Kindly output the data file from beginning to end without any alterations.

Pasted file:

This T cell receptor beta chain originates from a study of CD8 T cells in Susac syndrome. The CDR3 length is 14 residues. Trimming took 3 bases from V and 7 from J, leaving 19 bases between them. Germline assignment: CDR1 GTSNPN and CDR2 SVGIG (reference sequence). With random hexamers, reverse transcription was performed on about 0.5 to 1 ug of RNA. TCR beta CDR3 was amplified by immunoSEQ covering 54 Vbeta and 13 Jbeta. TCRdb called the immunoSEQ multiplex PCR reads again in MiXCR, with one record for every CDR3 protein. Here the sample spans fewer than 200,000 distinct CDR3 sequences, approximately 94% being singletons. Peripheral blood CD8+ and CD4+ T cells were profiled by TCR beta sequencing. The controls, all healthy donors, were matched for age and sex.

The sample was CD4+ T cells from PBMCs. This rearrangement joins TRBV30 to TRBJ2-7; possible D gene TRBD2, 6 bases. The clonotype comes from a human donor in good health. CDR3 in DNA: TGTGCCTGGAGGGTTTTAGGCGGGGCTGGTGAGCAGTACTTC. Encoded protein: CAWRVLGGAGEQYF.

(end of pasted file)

This T cell receptor beta chain originates from a study of CD8 T cells in Susac syndrome. The CDR3 length is 14 residues. Trimming took 3 bases from V and 7 from J, leaving 19 bases between them. Germline assignment: CDR1 GTSNPN and CDR2 SVGIG (reference sequence). With random hexamers, reverse transcription was performed on about 0.5 to 1 ug of RNA. TCR beta CDR3 was amplified by immunoSEQ covering 54 Vbeta and 13 Jbeta. TCRdb called the immunoSEQ multiplex PCR reads again in MiXCR, with one record for every CDR3 protein. Here the sample spans fewer than 200,000 distinct CDR3 sequences, approximately 94% being singletons. Peripheral blood CD8+ and CD4+ T cells were profiled by TCR beta sequencing. The controls, all healthy donors, were matched for age and sex.

The sample was CD4+ T cells from PBMCs. This rearrangement joins TRBV30 to TRBJ2-7; possible D gene TRBD2, 6 bases. The clonotype comes from a human donor in good health. CDR3 in DNA: TGTGCCTGGAGGGTTTTAGGCGGGGCTGGTGAGCAGTACTTC. Encoded protein: CAWRVLGGAGEQYF.